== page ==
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Iranian state television starts to cover Syrian conflict

March 26, 2012 | 12:47 pm

Pro-government demonstrators hold portraits of Syrian President Bashar Assad

REPORTING FROM TEHRAN -- News of a bloodied and troubled Syria has begun to run on Iranian state television, focusing on angles sympathetic to the regime of President Bashar Assad as it contends with armed rebels and foreign critics.

Iranian media originally shied away from covering the uprising in Syria, a longtime ally of Iran. Tehran cheered revolutions in Egypt and Tunisia, but Iranian officials and academics have contended that the Syrian protests are different and that the West is seeding the unrest.

"The Syrian government is anti-Israeli and its rulers are not stooges of the USA as the rulers in Bahrain are, or as the previous leaders of Tunis and Egypt were," lawmaker Reza Foladgar told The Times last year. “I am sure elements from abroad are instigating some unrest in Syria.”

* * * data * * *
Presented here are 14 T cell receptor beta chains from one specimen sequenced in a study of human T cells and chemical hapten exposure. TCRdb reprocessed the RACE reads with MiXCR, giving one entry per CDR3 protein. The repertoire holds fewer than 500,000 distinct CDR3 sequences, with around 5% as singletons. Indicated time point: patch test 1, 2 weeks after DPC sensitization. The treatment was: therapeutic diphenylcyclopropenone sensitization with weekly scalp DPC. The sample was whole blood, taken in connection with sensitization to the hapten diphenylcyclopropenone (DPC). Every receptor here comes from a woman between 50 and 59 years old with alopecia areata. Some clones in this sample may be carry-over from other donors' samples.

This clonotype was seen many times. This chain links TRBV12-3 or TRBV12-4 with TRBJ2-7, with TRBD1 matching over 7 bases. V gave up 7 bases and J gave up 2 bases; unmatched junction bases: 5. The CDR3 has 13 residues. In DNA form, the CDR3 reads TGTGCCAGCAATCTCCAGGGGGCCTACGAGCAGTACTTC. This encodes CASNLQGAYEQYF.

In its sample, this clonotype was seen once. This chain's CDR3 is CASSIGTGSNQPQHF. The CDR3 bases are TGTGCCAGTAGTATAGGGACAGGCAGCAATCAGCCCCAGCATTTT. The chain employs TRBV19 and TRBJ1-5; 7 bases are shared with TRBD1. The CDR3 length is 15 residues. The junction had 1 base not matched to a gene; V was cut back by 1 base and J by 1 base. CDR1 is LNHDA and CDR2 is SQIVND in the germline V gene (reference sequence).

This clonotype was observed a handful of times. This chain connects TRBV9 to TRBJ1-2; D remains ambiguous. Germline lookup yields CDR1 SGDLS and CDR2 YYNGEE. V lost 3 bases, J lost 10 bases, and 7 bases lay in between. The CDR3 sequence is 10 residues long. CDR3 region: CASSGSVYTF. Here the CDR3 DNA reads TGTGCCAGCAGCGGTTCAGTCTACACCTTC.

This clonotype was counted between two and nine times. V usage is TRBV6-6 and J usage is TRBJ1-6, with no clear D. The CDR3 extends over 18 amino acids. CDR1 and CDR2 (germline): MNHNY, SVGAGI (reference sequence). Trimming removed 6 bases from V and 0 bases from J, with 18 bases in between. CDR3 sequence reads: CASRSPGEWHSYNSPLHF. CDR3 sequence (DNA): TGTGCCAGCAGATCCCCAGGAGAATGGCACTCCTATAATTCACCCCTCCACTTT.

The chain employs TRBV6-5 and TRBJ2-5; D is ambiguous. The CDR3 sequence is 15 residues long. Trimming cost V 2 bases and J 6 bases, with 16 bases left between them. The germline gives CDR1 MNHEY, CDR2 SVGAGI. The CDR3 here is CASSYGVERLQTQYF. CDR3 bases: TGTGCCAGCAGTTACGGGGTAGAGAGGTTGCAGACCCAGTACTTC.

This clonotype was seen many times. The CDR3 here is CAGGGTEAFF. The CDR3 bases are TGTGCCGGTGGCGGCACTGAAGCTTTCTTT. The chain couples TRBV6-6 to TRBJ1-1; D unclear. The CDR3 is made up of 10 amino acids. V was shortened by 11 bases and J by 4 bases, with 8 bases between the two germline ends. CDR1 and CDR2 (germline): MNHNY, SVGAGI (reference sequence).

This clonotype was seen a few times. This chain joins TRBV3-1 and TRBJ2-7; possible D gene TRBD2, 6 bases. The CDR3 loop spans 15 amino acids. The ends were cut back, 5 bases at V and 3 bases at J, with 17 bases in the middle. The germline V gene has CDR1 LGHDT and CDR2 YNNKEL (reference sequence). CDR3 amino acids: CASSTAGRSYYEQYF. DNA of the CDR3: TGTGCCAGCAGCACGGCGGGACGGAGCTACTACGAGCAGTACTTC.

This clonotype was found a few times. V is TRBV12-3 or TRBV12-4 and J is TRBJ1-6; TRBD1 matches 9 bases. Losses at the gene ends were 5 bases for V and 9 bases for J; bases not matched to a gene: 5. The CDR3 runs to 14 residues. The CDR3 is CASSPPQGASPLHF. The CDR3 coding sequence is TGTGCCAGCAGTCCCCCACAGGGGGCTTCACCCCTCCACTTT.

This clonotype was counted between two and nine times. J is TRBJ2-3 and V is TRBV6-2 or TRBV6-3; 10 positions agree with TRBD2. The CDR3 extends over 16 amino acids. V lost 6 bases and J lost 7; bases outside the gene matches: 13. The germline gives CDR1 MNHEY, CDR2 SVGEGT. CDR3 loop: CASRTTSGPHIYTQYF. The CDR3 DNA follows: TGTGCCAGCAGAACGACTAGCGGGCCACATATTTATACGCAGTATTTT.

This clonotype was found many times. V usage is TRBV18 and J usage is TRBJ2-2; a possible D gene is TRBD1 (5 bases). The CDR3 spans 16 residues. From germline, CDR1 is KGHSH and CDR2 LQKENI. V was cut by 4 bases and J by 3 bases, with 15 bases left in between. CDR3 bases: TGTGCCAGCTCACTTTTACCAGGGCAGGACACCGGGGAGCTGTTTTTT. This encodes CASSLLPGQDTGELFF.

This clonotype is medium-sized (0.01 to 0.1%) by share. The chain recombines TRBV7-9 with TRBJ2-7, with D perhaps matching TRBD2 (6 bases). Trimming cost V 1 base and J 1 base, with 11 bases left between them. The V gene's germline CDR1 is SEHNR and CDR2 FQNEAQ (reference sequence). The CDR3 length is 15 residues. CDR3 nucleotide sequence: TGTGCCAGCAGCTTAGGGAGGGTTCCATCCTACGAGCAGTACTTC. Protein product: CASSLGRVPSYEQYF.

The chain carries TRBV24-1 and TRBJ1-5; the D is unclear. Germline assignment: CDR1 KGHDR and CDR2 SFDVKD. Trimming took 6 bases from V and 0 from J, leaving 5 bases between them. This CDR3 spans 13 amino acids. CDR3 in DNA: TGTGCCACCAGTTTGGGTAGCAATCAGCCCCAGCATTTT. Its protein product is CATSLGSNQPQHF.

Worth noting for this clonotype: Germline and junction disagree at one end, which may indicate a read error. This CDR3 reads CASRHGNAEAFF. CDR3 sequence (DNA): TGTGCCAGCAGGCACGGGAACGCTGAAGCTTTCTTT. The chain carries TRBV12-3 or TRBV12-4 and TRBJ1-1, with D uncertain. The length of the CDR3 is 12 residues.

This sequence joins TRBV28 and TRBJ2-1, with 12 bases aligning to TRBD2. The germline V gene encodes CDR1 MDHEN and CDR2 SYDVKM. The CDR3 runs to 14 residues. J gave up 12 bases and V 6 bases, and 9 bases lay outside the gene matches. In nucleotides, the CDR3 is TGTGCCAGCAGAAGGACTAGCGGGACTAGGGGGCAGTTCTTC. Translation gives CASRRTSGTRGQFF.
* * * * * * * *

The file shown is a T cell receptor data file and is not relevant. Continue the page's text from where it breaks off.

But news of the Syrian rebellion is slowly and selectively reaching Iranians.

In the heavily watched noon news broadcast Monday, state television showed video of Syrian expatriates who back Assad gathering near the Eiffel Tower in France. The protesters “are condemning the Saudi Arabian and U.S. interference in Syria,” a Paris correspondent said.

Another televised report described the Syrian opposition as “armed groups planting bombs and killing the Syrian soldiers and civilians.”

The Assad regime has been widely condemned for rampant human rights abuses, including killings and torture, but the rebels have not been blameless either, according to Human Rights Watch, which found allegations of kidnappings and executions carried out by the decentralized opposition.

Though the Iranian media have focused on events that are sympathetic to the Assad regime, the mere shift toward covering the Syrian crisis at all is noteworthy. State television is the main source of news for most Iranian viewers.

However, illegal satellites are often used in urban areas to pick up prohibited channels from the West, bringing the Voice of America and the BBC into some Iranian homes.


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-- Ramin Mostaghim in Tehran and Emily Alpert in Los Angeles

Photo: Pro-government demonstrators hold Syrian national flags and portraits of President Bashar Assad during a protest in Paris on Sunday. The event was covered by Iranian state television. Credit: Thomas Samson / AFP/Getty Images